Egypt is a land of myths and legends. Does that include traveller safety?
The majestic beauty of Egypt’s four-and-a-half-thousand-year-old pyramids should be pretty high on any self-respecting traveller’s bucket list.
But continuing political instability and fears of terrorism in the country since the Arab Spring swept the region in 2010-2012 have seen visitor numbers plummet.
As the country slowly tempts back travellers, battleface spoke to a veteran tour guide based in Giza – home to the iconic pyramid complex – about safety concerns in Egypt.
“Ahmed” began working as a guide in 2002. He gives his tips on how to stay safe, misconceptions about the country’s security situation, and common missteps he sees from international visitors.
Is the perception of Egypt as unstable or unsafe fair?
In 2010, before the revolution, we had about 14 or 15 million travellers in Egypt. And during the revolution, the media started to show people protesting on the streets and that the security was lost and everything was not in a good condition. And this put the idea in people’s minds that Egypt was not safe.
Now we have some incidents but it is very rare. And the police are controlling the country in a very good way – sometimes too much, maybe.
But it’s the normal things. Try to avoid the places which are not common for travellers. Don’t go to North Sinai, for example, or places on the western border with Libya. But in the centre, it is safe.
What is the number one mistake that you see travellers making?
The majority of travellers these days are on a tight budget. They often go out on the street and spend all their money talking to a hustler. I advise travellers, if they want to do something, do it through places where they can go back and complain if something goes wrong.
Of course, you can get a cheaper ride if you go out on the street. But it may be from a business which is not reputable. So don’t try to save a few dollars when booking tours or transportation.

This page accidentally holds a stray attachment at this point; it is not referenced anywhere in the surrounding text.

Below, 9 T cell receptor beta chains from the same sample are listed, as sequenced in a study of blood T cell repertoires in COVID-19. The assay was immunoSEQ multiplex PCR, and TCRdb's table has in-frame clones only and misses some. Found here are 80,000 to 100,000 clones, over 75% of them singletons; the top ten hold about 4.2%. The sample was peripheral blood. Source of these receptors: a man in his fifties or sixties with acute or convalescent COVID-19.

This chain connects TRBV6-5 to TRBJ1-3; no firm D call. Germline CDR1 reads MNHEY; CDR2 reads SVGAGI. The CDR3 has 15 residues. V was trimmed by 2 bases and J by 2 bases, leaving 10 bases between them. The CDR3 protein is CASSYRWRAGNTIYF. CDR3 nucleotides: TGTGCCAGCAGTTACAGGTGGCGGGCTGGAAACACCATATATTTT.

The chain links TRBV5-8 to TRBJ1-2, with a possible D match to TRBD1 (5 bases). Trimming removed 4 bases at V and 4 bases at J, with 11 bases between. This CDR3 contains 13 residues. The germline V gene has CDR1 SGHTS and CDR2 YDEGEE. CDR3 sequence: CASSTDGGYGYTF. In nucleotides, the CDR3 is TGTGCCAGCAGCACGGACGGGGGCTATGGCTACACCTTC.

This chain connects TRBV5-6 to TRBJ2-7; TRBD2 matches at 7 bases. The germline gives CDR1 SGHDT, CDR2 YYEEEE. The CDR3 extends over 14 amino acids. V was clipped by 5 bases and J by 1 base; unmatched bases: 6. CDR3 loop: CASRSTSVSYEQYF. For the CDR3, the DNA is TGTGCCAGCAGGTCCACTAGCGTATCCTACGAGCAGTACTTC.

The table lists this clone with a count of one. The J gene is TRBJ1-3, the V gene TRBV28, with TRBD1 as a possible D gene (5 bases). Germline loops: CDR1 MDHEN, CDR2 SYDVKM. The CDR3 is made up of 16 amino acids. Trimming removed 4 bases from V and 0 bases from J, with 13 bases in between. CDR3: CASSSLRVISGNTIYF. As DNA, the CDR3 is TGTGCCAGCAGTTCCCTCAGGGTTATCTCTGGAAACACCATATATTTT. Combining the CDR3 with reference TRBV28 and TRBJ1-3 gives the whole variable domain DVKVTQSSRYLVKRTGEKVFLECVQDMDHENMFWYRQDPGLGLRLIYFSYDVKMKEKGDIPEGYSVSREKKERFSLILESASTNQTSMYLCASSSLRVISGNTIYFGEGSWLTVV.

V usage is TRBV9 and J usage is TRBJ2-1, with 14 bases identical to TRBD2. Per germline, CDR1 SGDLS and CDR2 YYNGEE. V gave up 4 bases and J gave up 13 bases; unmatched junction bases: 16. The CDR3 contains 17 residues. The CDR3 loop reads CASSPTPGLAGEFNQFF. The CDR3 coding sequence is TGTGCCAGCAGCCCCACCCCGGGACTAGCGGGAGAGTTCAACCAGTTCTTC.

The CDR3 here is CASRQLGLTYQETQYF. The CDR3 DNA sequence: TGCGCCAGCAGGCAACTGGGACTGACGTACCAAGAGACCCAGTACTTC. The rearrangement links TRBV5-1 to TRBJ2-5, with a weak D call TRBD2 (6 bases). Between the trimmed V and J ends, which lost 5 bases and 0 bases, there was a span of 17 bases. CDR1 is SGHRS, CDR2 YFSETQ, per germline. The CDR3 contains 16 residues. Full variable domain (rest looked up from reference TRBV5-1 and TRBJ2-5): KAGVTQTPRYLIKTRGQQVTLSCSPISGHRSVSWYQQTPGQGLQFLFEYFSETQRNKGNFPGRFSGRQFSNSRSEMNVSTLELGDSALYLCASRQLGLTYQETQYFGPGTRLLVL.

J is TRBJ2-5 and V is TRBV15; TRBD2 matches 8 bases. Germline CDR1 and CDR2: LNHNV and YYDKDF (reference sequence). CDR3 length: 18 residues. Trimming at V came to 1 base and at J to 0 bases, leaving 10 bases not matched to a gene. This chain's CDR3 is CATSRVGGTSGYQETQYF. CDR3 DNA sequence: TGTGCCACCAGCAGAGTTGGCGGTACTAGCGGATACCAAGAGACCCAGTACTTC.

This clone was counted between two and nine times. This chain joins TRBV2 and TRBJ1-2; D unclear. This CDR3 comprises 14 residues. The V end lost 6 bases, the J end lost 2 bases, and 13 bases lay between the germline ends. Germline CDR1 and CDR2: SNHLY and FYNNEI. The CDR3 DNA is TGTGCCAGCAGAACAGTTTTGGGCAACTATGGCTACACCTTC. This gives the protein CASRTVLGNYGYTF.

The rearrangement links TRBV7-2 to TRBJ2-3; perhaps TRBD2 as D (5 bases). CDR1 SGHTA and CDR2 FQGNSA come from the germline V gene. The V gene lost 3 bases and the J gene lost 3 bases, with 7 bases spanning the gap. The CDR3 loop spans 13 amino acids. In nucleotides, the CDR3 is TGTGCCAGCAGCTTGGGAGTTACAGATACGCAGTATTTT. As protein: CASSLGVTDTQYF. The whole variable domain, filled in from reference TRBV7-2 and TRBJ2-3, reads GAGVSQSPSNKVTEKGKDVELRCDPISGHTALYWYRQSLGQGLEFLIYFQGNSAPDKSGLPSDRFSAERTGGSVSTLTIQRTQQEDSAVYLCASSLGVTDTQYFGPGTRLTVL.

Are there any scams visitors should be aware of?
I’ve heard many stories where travellers went with camel men and horse men in the desert and they take them far away in the heart of the desert and then tell them ‘Okay, your trip is finished you have to pay more money to go back’.
I think the government is responsible for that. They don’t have arrangements, they do not have procedures for the people with the camels and horses just to earn their living in an honest way.
Is street crime common here?
Pickpocketing and these types of incidents can happen all over the world. But if, for example, you are coming to the pyramid area and you want to follow our advice, try to keep a distance when you are talking to anyone, maybe one metre. Things like that. If you follow tips like these, you will generally be safe.
What do most travellers not realise?
Security in Egypt is very tight now. And they are very worried that people are trying to collect information to attack these places. I had guests in the past who were taking photos of the police checkpoint. When the police officer saw them, he sent two policemen. They took the guy to the police station and they started to investigate him. After a long time – lots of negotiating and phone calls – they let the traveller go after deleting all the pictures of the checkpoint.